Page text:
How to Track Expenditures
Follow three simple steps:

1. Every time you get money or spend it, document where, what, when, and how much. (Free online tracking tools: Mint, Yodlee, Wesabe or iXpensit app for iPhones.)

2. Write out a list of categories for your spending. You can include whatever categories make sense to you. (For example, some people might have groceries, dining out, work lunches and snacks. Others might just have food.)

3. After a few weeks, add up how much you spent in each category. Take note of any expenses that happen repeatedly, and start to plan for them so you aren't taken by surprise.

How Often Should You Adjust Your Life Insurance Policy?
A good rule of thumb is to recalculate your life insurance needs once a year, or more often if there's a major change in your life. If you're self-employed or own a business, you might also have business-related expenses to cover.

Think about adjusting your policy when:
- Your salary changes
- You start or sell a business
- Your spouse's job changes

Making a Savings Plan You Can Stick To
Whether you're trying to get out of debt, save for retirement, or accomplish any other financial goal, you need a plan. Making a plan you can stick to takes several steps:

1. Know where you are now. Before you do anything else, make a quick list of all your goals. This is also a good time to start tracking your spending and list out any debts you might have.

2. Prioritize your goals. Think about which of your goals are most important to you and which are the most urgent. Fund the most important first.

3. Break up big goals into smaller ones. Dividing up a huge goal gives you more victories to celebrate, and also makes the goal feel more real.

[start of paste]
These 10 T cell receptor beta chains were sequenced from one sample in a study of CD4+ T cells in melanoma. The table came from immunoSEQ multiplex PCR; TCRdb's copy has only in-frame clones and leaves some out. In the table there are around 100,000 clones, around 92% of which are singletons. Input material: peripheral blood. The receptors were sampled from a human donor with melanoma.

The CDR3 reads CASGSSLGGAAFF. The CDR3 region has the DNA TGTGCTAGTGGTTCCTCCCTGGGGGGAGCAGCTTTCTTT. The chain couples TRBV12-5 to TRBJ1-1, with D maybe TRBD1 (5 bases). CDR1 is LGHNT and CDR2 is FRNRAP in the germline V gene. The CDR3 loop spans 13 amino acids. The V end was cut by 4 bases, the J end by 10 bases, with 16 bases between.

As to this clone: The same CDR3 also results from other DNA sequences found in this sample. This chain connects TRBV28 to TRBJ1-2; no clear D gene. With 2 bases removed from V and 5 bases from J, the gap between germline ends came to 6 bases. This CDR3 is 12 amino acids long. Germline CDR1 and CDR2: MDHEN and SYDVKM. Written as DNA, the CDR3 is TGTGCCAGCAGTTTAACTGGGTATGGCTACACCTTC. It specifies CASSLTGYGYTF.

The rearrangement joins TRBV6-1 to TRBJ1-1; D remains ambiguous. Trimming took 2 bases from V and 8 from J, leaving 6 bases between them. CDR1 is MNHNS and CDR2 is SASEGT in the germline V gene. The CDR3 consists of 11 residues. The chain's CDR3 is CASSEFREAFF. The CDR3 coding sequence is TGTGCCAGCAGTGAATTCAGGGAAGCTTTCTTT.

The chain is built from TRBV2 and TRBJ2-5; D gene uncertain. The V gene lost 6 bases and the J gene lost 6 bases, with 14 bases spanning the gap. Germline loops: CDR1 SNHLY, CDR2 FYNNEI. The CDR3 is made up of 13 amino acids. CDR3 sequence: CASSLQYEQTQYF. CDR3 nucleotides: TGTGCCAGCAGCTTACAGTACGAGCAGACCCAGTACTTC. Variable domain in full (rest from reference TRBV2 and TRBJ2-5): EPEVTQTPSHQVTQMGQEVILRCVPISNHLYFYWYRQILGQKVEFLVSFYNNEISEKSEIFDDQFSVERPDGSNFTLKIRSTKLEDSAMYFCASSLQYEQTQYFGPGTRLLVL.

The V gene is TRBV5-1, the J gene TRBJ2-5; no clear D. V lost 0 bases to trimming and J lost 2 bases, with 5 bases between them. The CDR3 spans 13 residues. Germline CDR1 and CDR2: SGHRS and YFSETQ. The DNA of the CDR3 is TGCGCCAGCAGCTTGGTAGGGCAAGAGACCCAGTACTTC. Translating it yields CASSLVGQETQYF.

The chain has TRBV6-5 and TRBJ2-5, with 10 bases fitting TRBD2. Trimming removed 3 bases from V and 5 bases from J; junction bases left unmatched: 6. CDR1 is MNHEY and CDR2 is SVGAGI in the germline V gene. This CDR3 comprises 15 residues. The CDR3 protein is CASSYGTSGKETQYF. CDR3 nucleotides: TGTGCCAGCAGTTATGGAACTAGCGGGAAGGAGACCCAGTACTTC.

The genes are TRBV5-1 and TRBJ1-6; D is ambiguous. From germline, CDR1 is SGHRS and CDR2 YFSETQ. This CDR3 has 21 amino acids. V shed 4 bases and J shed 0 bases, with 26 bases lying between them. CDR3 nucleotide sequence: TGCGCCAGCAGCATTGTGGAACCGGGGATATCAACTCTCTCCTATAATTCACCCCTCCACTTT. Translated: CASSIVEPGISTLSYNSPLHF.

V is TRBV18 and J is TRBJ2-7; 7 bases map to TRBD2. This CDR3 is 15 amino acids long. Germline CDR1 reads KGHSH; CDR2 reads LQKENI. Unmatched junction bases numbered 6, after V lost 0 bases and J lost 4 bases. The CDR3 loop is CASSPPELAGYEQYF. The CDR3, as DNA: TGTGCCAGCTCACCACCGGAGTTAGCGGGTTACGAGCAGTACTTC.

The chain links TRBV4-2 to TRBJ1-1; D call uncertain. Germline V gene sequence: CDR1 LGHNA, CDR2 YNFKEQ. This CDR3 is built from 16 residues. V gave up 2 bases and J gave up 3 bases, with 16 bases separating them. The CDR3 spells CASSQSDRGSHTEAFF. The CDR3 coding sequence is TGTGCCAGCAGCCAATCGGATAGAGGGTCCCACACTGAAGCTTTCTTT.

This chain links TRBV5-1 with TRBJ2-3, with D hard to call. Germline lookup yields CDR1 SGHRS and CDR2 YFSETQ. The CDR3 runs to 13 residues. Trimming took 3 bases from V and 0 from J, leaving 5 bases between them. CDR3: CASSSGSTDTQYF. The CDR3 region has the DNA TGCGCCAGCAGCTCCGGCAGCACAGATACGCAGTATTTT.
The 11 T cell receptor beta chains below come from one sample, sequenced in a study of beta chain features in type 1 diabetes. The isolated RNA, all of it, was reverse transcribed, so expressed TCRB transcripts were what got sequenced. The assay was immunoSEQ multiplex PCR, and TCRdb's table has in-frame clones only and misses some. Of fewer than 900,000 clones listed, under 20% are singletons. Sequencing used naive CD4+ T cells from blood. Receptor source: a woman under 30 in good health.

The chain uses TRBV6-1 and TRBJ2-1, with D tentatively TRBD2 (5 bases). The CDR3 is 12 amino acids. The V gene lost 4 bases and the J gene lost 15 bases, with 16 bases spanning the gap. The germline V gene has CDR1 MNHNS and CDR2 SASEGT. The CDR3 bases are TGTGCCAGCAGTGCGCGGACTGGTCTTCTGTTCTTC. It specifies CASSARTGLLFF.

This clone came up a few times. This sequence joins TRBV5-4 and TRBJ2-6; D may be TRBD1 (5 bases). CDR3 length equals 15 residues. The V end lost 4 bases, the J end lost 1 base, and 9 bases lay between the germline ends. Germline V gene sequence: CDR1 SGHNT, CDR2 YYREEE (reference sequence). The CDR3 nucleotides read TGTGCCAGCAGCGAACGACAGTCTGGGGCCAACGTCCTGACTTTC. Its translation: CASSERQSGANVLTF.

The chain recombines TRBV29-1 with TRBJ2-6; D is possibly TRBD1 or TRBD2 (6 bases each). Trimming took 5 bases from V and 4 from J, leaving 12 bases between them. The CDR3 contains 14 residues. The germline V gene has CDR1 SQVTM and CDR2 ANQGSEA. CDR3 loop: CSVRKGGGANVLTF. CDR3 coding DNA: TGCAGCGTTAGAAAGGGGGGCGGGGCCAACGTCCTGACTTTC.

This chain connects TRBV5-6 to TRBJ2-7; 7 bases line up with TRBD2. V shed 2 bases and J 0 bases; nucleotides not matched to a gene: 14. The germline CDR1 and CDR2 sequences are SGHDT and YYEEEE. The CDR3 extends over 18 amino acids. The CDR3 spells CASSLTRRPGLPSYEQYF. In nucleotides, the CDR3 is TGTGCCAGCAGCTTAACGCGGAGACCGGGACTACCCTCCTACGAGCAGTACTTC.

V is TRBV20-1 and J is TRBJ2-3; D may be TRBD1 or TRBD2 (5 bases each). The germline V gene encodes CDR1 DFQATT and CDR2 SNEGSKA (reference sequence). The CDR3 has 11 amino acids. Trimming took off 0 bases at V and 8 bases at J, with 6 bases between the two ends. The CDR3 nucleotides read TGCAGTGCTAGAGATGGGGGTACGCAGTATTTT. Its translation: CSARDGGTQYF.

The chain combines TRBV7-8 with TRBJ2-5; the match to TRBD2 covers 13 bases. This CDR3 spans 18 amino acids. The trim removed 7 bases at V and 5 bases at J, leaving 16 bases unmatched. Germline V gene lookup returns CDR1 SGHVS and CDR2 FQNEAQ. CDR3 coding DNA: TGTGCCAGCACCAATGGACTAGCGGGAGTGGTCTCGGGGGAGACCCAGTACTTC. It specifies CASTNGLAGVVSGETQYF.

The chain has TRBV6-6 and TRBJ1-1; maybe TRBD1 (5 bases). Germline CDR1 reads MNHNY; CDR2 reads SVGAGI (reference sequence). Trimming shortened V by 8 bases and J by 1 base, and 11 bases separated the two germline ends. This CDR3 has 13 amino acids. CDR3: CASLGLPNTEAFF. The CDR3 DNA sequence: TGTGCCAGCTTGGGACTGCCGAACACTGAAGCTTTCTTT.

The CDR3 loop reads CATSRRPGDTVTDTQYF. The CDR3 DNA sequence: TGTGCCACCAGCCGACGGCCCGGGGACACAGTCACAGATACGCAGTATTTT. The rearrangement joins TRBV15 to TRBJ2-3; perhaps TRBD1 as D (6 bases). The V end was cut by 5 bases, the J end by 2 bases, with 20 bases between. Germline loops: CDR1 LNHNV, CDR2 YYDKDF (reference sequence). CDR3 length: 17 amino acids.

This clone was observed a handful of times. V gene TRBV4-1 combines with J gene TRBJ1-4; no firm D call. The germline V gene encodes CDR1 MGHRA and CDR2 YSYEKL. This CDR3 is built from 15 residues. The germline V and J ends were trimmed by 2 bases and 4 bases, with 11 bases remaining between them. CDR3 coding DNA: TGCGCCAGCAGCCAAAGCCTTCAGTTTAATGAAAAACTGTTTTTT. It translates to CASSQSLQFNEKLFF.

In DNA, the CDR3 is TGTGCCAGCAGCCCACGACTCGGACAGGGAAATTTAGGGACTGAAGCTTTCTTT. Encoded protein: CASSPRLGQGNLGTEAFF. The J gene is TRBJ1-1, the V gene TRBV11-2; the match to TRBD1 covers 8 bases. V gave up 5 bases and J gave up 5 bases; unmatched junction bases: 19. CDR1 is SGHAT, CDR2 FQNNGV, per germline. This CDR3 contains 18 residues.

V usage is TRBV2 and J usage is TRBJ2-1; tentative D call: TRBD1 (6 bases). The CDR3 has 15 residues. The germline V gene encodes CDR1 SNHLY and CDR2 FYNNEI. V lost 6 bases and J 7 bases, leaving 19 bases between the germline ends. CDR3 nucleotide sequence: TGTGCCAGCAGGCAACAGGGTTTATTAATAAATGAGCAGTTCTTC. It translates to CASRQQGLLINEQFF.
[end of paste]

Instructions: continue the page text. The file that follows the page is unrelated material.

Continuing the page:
4. Keep it realistic. It's better to meet a good goal than fall short of a great one. If you do a thorough job on the first two steps above, you'll have all the information you need to create workable, realistic goals.

5. Be open-minded. If you don't have enough money to meet your goals, you'll need to tweak your plan further. You might need to change some of your money habits or adjust your goals, or both.

6. Examine and readjust. Once you've put your plan in motion, keep an eye on it to make sure it runs smoothly. It's good to revisit your goals a couple times a year - to tweak them or just inspire yourself.

Securities offered by Personal Financial Representatives through Allstate Financial Services, LLC (LSA Securities in LA and PA). Registered Broker-Dealer. Member FINRA, SIPC. Main Office: 2920 South 84th Street, Lincoln, NE 68506. (877) 525-5727.

Life insurance issued by Allstate Life Insurance Company, Home Office, Northbrook, IL; Lincoln Benefits Life Insurance Company, Lincoln, NE. In New York, Allstate Life Insurance Company of New York, Hauppauge, NY.

Please note that Allstate Life Insurance Company or its agents and representatives cannot give legal or tax advice. The brief discussion of taxes on this page may not be complete or current. The laws and regulations are complex and subject to change. For complete details consult your attorney or tax advisor.

You should carefully consider the investment objectives, risks, charges and expenses of mutual funds before purchasing shares or investing money. Additional information about these and other subjects can be found in the mutual fund prospectus. To obtain a prospectus, please contact your Allstate Personal Financial Representative. Please read the prospectus carefully before purchasing shares or sending money.

Bond investments are subject to interest rate risk such that when interest rates rise, the price of bond fund shares can decrease and the investor can lose principal value.